Japan's Abe looking for creative destruction after propping up sick firms for years

February 4, 2015 09:51 AM
Image courtesy of shinichiro saka, Flickr

Image courtesy of shinichiro saka, Flickr

Big changes are happening in Japan. Prime Minister Shinzo Abe is pushing hard for deep, important structural reforms. The biggest is Abe’s attempt to improve the flexibility of the dysfunctional Japanese labor market. He has created a new corporate governance code, designed to make companies more focused on profit. At the same time, cultural change is occurring rapidly with respect to women in the workplace. These are much-needed. But there is one big piece of the puzzle that is missing. The missing piece is creative destruction -- Japan needs to learn to let companies die.

On the surface, it might look like a good thing when fewer companies die. After all, a strong economy means fewer bankruptcies. That’s why it was widely heralded as a good thing that not a single listed company went bankrupt in Japan in 2014. And the idea that a wave of bankruptcies in a recession creates a “cleansing effect” has not received much support from the data.

But when you strip out the cyclical effect of booms and busts, the underlying rate of creative destruction has a big effect on productivity. Surveying the literature in 2008, Philadelphia Federal Reserve researcher Shigeru Fujita concluded:

Recent empirical studies indeed find that creative destruction plays a significant role in shaping the evolution of aggregate productivity: The evidence shows that new and relatively more productive establishments displace older and relatively less productive ones.

Productivity is exactly what Japan needs. Recently, Labor Minister Yasuhisa Shiozaki said that Japan’s wages have fallen because of lack of competitiveness. But competitiveness is based on unit labor cost, and unit labor cost is just productivity divided by wages. That means if you want to compete, you have to raise productivity.

One way to do that is to let old, unproductive companies die. But Japan doesn't like to let companies die.

The most glaring example is the Enterprise Turnaround Initiative Corp. of Japan, or ETIC. The company, which is 50 percent owned by the Japanese government, was created in 2009 to buy the debt of companies that were in financial distress due to the global financial crisis. But the crisis passed, and ETIC remained. Recently it was rolled into a larger organization called the Regional Economy Vitalization Corp. (REVIC). And before that, in 2003 through 2007 when there was no crisis at all, the Industrial Revitalization Corp. of Japan served a similar purpose.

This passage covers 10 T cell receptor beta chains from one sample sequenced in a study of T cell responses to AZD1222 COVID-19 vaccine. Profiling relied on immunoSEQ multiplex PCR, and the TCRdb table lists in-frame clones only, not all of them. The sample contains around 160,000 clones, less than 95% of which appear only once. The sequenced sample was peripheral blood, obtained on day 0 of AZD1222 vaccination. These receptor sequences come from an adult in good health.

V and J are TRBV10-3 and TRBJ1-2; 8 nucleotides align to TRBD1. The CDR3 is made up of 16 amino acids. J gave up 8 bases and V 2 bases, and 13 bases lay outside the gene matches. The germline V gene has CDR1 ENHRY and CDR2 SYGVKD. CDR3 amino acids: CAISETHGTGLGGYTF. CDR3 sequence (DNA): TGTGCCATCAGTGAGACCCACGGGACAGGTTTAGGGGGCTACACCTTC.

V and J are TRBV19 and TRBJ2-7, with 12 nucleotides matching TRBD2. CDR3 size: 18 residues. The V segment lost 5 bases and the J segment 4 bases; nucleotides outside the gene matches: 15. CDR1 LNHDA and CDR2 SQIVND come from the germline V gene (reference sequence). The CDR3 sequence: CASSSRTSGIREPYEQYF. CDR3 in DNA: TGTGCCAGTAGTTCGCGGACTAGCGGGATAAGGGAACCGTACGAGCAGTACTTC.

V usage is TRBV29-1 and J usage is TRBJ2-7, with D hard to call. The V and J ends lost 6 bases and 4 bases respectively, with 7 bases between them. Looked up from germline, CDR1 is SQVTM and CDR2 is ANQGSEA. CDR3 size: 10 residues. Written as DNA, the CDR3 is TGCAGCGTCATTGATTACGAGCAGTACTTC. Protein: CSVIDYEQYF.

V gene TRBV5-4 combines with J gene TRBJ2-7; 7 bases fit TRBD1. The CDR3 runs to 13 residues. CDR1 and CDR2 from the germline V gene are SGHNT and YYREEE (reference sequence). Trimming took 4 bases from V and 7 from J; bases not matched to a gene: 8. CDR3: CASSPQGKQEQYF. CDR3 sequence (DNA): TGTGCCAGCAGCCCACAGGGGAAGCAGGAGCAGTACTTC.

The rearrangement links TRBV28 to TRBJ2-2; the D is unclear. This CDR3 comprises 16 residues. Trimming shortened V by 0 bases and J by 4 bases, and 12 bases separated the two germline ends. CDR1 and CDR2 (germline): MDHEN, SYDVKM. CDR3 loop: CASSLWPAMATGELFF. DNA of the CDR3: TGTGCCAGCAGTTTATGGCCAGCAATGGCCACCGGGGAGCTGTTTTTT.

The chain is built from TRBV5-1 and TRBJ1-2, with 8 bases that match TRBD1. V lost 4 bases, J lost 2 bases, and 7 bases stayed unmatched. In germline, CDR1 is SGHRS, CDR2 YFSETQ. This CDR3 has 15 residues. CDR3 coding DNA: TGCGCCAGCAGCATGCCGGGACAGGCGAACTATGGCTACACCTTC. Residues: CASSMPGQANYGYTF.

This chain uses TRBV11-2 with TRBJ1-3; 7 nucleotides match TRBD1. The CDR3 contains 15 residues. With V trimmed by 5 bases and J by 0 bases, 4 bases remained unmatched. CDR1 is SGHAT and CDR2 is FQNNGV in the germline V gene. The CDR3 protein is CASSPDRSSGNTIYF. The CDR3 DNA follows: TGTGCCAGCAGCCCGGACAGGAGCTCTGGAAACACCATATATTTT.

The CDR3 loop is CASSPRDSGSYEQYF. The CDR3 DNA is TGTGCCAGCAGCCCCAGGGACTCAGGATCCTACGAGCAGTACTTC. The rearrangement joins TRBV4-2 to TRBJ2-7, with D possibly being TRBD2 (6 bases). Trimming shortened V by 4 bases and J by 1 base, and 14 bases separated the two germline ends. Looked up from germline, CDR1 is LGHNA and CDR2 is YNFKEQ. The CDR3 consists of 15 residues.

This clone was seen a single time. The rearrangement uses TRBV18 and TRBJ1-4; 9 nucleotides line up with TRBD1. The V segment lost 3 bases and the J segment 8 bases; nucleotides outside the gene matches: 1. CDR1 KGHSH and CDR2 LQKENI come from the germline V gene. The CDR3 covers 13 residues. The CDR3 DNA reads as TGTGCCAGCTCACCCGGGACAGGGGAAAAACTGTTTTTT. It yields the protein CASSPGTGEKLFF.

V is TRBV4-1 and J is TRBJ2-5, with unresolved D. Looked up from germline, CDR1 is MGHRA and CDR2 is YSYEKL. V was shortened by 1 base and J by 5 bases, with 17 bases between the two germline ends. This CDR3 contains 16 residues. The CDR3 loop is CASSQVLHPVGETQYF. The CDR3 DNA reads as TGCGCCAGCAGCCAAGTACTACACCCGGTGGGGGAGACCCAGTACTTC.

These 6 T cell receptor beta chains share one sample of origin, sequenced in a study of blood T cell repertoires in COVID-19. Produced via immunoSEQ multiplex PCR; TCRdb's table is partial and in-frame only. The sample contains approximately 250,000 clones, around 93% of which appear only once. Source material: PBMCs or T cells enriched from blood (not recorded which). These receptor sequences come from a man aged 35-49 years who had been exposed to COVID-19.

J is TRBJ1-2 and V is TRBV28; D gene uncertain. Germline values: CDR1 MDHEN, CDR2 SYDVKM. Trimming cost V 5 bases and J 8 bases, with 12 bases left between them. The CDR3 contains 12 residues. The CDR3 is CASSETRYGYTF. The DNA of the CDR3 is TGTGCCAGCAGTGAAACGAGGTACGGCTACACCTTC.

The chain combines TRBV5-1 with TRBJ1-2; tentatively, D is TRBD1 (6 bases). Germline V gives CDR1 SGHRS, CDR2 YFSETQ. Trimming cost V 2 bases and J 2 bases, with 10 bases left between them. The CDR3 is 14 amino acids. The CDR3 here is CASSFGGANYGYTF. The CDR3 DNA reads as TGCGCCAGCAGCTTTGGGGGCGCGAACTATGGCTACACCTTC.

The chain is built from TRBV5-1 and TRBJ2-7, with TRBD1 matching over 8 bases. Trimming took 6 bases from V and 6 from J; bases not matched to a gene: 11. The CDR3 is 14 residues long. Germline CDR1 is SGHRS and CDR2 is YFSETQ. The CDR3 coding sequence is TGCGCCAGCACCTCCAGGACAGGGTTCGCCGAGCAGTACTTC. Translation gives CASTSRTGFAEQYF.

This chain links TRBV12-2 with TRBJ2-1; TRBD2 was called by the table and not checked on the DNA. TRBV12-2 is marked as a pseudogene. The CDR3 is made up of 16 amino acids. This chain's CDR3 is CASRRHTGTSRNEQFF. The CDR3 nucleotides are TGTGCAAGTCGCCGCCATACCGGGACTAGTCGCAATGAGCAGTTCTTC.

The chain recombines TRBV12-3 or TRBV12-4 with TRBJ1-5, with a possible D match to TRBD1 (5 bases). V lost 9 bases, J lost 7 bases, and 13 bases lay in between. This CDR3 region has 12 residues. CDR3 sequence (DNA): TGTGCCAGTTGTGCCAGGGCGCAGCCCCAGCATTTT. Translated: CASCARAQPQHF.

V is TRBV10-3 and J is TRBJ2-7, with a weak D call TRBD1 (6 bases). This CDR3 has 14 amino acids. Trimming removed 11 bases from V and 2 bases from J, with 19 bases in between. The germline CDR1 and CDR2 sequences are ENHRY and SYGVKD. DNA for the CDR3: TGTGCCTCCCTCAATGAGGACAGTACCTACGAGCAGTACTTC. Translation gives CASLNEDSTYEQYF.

What this parade of government-sponsored enterprises do is bail out failing companies. Unlike in the U.S., where the government propped up a few lucky giants such as General Motors and American International Group, Japan’s ETIC offers support to even tiny businesses. In doing so, it has basically pushed private-equity firms out of the market.

For example, in 2011, REVIC bailed out auto prototype-maker Arrk Corp. after that company’s “aggressive M&A strategy backfired,” Reuters reported. In other words, the managers of a Japanese business made a bunch of bad decisions, and the government stepped in and saved the company. No wonder productivity is low!

When bigger companies must be bailed out, other government agencies step in. The Innovation Network Corp. of Japan (INCJ), another government-sponsored enterprise charged with carrying out industrial policy, recently bailed out failing semiconductor giant Renesas, in a much-publicized deal.

In De Beers commercials, they say that “a diamond is forever.” Well, in Japan, a company is forever.

Corporate longevity is a deep-seated part of Japanese business culture. A big reason is that companies are seen as extensions of families. Even huge, globalized companies such as Toyota are often run by the descendants of the founders . Thhe president and chief executive officer is Akio Toyoda, for example, is the great-grandson of the founder, Sakichi Toyoda. This raises the question of how many of Japan’s corporate families see publicly owned companies as their personal family businesses rather than as going concerns operated on behalf of the shareholders.

Indeed, Japanese business families will go to great lengths to preserve their control over their businesses. A common practice in Japan is for a family to leave a company to a daughter, then adopt her husband (who then changes his name) in order to preserve the connection of company and family name.

No wonder Japanese family businesses live more than twice as long as their U.S. counterparts. No wonder the oldest business in the world is a Japanese one.

What Japan needs in order to truly revitalize its economy isn't an alphabet soup of bailout funds with “revitalize” in their name. What it needs is to let failing companies die. And for that, it will have to discard the notion that a company should be immortal. 

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